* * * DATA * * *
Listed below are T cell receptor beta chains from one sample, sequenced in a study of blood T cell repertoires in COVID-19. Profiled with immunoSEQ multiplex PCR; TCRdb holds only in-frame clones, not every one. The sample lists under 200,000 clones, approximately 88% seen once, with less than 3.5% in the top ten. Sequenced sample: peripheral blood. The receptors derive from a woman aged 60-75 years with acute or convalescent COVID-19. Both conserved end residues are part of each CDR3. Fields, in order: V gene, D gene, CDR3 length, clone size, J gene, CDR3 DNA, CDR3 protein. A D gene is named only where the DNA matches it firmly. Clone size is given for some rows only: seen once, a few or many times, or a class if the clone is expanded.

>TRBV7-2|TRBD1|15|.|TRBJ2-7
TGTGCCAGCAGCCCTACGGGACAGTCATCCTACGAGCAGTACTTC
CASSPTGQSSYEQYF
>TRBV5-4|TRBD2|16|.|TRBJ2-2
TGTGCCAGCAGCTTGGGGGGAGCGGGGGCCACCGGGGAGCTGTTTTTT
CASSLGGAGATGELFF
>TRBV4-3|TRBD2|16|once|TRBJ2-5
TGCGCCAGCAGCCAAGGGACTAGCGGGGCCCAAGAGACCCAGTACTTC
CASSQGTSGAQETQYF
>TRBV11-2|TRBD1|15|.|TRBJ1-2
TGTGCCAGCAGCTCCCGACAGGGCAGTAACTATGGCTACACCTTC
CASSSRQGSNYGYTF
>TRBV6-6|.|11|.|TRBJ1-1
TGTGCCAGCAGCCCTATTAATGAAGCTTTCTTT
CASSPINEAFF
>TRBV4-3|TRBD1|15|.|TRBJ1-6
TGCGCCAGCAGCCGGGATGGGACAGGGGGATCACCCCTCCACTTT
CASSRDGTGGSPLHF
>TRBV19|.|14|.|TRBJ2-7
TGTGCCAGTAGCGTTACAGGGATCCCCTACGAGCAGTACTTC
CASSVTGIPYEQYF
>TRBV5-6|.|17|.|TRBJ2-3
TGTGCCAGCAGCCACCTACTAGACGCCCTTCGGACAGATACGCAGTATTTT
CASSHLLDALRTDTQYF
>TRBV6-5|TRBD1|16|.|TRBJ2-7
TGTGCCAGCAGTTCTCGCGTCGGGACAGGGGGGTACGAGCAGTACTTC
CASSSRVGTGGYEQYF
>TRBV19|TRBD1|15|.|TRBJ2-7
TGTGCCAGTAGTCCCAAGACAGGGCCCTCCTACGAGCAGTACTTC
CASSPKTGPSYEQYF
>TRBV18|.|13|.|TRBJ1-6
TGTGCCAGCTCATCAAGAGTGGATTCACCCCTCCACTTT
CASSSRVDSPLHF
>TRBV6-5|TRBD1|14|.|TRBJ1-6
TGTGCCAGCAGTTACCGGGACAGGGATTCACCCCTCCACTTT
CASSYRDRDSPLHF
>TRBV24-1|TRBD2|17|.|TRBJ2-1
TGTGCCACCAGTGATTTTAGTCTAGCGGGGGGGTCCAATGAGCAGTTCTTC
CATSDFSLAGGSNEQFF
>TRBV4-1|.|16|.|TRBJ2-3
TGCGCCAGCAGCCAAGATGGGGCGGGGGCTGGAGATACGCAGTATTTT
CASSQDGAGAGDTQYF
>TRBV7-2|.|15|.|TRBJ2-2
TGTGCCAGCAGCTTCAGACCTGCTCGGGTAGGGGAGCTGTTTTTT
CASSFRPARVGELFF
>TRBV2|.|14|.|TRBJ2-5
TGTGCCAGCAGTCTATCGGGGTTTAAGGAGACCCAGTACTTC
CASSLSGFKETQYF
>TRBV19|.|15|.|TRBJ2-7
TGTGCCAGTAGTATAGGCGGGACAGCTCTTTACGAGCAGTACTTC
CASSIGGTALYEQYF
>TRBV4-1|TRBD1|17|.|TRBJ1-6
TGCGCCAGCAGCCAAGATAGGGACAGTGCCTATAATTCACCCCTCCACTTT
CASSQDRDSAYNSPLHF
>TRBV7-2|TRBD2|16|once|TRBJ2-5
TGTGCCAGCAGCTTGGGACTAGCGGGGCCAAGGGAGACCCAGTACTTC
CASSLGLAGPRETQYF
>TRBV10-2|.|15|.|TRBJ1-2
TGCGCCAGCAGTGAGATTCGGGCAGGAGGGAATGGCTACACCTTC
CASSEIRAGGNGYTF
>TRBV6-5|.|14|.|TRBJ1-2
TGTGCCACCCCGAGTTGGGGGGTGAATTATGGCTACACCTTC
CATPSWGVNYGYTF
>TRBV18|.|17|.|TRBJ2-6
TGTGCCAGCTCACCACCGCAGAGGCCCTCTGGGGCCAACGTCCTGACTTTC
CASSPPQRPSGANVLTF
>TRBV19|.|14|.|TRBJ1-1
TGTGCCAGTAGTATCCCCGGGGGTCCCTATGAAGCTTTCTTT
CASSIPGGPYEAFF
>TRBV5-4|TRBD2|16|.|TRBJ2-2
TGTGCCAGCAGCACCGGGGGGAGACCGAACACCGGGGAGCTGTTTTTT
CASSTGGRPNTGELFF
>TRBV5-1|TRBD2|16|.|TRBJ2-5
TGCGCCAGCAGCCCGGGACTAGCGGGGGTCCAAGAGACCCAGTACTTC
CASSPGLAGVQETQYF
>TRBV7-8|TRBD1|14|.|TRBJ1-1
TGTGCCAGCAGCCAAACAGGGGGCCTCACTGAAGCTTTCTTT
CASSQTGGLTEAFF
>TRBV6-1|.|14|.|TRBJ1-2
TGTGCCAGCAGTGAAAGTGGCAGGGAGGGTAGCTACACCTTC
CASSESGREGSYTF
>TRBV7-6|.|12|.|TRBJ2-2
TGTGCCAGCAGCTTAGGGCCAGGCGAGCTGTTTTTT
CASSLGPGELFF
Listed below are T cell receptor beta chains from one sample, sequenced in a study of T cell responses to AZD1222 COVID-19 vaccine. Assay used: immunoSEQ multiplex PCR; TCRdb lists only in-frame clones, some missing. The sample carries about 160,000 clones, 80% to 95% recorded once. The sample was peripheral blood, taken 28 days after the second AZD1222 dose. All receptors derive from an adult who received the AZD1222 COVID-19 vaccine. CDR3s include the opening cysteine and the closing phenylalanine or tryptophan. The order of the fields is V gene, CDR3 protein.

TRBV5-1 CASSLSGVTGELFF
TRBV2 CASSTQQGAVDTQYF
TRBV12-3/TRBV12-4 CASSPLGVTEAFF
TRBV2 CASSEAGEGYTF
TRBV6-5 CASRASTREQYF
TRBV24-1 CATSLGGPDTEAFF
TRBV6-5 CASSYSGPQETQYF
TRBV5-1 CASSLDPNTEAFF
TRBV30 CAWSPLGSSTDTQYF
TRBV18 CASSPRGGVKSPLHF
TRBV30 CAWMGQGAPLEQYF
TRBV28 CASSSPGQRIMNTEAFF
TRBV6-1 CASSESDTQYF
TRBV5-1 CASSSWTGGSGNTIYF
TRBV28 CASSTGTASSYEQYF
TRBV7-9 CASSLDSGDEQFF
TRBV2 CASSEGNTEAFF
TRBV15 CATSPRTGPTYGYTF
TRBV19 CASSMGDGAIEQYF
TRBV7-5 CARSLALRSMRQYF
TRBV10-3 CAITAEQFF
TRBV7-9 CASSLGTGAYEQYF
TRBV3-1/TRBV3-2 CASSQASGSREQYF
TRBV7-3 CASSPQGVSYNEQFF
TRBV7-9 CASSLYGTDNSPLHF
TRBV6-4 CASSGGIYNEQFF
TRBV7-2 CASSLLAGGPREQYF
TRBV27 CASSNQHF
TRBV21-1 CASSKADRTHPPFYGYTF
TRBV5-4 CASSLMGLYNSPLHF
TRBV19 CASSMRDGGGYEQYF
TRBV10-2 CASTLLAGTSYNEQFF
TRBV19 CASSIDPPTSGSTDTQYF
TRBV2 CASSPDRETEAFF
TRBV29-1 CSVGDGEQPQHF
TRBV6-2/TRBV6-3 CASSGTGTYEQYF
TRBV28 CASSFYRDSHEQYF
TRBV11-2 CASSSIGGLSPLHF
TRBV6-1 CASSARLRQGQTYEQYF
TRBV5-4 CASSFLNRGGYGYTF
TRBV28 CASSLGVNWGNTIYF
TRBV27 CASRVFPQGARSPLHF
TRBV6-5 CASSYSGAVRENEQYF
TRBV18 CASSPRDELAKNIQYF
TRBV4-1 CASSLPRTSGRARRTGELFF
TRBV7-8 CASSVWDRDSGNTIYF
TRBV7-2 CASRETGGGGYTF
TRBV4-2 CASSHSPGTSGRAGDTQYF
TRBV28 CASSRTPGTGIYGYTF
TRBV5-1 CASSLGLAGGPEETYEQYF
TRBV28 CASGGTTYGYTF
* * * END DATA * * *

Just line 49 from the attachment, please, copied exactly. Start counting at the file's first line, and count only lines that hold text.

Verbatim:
CASSLSGFKETQYF